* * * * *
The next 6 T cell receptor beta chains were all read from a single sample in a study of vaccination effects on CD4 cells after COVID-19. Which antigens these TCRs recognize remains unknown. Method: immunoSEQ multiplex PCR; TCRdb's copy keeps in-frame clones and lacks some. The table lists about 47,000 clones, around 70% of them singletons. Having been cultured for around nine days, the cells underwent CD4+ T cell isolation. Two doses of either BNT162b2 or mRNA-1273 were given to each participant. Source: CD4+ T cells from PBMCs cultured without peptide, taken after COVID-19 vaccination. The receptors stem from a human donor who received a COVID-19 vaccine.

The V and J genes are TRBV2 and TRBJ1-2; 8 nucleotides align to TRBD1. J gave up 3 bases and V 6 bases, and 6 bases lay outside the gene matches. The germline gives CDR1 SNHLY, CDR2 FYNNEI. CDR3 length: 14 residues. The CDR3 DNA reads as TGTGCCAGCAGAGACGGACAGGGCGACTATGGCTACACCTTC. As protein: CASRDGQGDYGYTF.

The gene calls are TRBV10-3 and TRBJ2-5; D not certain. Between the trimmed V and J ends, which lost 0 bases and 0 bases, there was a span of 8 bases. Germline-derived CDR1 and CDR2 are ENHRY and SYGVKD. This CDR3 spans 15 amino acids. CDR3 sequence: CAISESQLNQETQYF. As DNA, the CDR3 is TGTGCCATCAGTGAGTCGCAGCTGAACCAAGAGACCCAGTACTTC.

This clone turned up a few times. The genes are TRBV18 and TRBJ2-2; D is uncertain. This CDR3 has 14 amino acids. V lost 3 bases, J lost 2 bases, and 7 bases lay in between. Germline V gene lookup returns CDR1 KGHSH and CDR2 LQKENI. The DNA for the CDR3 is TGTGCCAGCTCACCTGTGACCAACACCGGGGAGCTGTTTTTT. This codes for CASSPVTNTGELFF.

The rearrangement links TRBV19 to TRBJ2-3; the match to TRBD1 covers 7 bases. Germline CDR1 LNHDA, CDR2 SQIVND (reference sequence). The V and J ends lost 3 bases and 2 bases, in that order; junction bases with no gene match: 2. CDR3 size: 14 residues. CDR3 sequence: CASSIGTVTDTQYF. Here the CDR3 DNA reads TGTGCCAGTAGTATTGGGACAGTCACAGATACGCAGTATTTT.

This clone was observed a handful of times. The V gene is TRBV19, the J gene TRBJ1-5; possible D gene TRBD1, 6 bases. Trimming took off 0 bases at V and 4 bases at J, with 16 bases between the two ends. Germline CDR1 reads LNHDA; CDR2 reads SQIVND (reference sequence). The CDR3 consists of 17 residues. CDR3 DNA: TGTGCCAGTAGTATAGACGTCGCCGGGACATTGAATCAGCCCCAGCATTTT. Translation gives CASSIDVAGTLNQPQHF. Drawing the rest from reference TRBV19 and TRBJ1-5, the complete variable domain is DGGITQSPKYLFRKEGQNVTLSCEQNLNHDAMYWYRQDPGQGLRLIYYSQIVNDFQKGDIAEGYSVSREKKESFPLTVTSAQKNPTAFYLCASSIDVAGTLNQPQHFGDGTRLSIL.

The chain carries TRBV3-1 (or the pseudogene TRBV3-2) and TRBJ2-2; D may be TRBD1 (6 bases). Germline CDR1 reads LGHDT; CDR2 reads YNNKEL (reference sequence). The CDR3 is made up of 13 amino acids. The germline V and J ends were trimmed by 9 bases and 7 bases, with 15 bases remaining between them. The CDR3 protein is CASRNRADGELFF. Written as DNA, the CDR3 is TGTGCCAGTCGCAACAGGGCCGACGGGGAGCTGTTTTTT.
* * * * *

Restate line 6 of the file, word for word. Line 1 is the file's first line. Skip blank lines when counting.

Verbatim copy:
This clone was observed a handful of times. The V gene is TRBV19, the J gene TRBJ1-5; possible D gene TRBD1, 6 bases. Trimming took off 0 bases at V and 4 bases at J, with 16 bases between the two ends. Germline CDR1 reads LNHDA; CDR2 reads SQIVND (reference sequence). The CDR3 consists of 17 residues. CDR3 DNA: TGTGCCAGTAGTATAGACGTCGCCGGGACATTGAATCAGCCCCAGCATTTT. Translation gives CASSIDVAGTLNQPQHF. Drawing the rest from reference TRBV19 and TRBJ1-5, the complete variable domain is DGGITQSPKYLFRKEGQNVTLSCEQNLNHDAMYWYRQDPGQGLRLIYYSQIVNDFQKGDIAEGYSVSREKKESFPLTVTSAQKNPTAFYLCASSIDVAGTLNQPQHFGDGTRLSIL.